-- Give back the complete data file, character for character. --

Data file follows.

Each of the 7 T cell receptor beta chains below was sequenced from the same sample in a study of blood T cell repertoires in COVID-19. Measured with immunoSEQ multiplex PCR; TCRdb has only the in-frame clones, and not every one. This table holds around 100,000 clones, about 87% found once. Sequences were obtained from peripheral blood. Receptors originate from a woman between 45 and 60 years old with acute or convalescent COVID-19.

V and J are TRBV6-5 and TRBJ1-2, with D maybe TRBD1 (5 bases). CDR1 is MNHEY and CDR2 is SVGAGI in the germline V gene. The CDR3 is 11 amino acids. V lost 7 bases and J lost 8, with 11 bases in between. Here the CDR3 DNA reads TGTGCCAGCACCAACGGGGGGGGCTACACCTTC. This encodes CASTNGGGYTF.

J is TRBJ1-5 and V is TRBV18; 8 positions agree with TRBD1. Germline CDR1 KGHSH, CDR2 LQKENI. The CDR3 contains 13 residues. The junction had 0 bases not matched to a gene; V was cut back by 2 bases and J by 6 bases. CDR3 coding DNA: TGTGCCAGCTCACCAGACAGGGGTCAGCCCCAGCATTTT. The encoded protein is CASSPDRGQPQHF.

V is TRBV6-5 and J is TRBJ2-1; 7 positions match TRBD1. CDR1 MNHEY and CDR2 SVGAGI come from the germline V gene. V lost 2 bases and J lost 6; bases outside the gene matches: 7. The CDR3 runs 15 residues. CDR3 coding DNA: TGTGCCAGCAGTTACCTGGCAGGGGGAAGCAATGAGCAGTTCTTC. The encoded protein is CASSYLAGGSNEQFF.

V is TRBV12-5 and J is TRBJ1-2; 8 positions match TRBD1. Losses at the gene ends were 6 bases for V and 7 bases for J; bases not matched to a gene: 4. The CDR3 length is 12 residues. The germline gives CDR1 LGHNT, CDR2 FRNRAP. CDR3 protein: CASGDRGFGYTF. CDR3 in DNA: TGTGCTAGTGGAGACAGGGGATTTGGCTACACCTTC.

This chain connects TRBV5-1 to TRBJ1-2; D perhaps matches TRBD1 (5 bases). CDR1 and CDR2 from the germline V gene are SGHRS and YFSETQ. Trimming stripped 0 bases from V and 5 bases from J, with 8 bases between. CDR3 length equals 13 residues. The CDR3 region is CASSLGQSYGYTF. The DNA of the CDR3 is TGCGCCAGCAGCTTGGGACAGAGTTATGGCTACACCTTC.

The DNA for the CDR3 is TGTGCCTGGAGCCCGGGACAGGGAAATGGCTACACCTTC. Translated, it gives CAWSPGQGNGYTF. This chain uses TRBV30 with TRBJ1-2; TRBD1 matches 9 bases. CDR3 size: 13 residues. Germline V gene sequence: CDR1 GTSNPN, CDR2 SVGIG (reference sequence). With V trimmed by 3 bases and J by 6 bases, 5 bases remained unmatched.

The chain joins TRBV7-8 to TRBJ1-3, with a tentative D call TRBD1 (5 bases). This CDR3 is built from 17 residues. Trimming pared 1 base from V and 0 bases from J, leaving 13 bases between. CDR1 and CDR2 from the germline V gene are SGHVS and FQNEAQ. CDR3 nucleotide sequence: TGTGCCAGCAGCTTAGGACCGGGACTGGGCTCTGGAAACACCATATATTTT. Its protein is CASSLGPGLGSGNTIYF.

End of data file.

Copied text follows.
Each of the 7 T cell receptor beta chains below was sequenced from the same sample in a study of blood T cell repertoires in COVID-19. Measured with immunoSEQ multiplex PCR; TCRdb has only the in-frame clones, and not every one. This table holds around 100,000 clones, about 87% found once. Sequences were obtained from peripheral blood. Receptors originate from a woman between 45 and 60 years old with acute or convalescent COVID-19.

V and J are TRBV6-5 and TRBJ1-2, with D maybe TRBD1 (5 bases). CDR1 is MNHEY and CDR2 is SVGAGI in the germline V gene. The CDR3 is 11 amino acids. V lost 7 bases and J lost 8, with 11 bases in between. Here the CDR3 DNA reads TGTGCCAGCACCAACGGGGGGGGCTACACCTTC. This encodes CASTNGGGYTF.

J is TRBJ1-5 and V is TRBV18; 8 positions agree with TRBD1. Germline CDR1 KGHSH, CDR2 LQKENI. The CDR3 contains 13 residues. The junction had 0 bases not matched to a gene; V was cut back by 2 bases and J by 6 bases. CDR3 coding DNA: TGTGCCAGCTCACCAGACAGGGGTCAGCCCCAGCATTTT. The encoded protein is CASSPDRGQPQHF.

V is TRBV6-5 and J is TRBJ2-1; 7 positions match TRBD1. CDR1 MNHEY and CDR2 SVGAGI come from the germline V gene. V lost 2 bases and J lost 6; bases outside the gene matches: 7. The CDR3 runs 15 residues. CDR3 coding DNA: TGTGCCAGCAGTTACCTGGCAGGGGGAAGCAATGAGCAGTTCTTC. The encoded protein is CASSYLAGGSNEQFF.

V is TRBV12-5 and J is TRBJ1-2; 8 positions match TRBD1. Losses at the gene ends were 6 bases for V and 7 bases for J; bases not matched to a gene: 4. The CDR3 length is 12 residues. The germline gives CDR1 LGHNT, CDR2 FRNRAP. CDR3 protein: CASGDRGFGYTF. CDR3 in DNA: TGTGCTAGTGGAGACAGGGGATTTGGCTACACCTTC.

This chain connects TRBV5-1 to TRBJ1-2; D perhaps matches TRBD1 (5 bases). CDR1 and CDR2 from the germline V gene are SGHRS and YFSETQ. Trimming stripped 0 bases from V and 5 bases from J, with 8 bases between. CDR3 length equals 13 residues. The CDR3 region is CASSLGQSYGYTF. The DNA of the CDR3 is TGCGCCAGCAGCTTGGGACAGAGTTATGGCTACACCTTC.

The DNA for the CDR3 is TGTGCCTGGAGCCCGGGACAGGGAAATGGCTACACCTTC. Translated, it gives CAWSPGQGNGYTF. This chain uses TRBV30 with TRBJ1-2; TRBD1 matches 9 bases. CDR3 size: 13 residues. Germline V gene sequence: CDR1 GTSNPN, CDR2 SVGIG (reference sequence). With V trimmed by 3 bases and J by 6 bases, 5 bases remained unmatched.

The chain joins TRBV7-8 to TRBJ1-3, with a tentative D call TRBD1 (5 bases). This CDR3 is built from 17 residues. Trimming pared 1 base from V and 0 bases from J, leaving 13 bases between. CDR1 and CDR2 from the germline V gene are SGHVS and FQNEAQ. CDR3 nucleotide sequence: TGTGCCAGCAGCTTAGGACCGGGACTGGGCTCTGGAAACACCATATATTTT. Its protein is CASSLGPGLGSGNTIYF.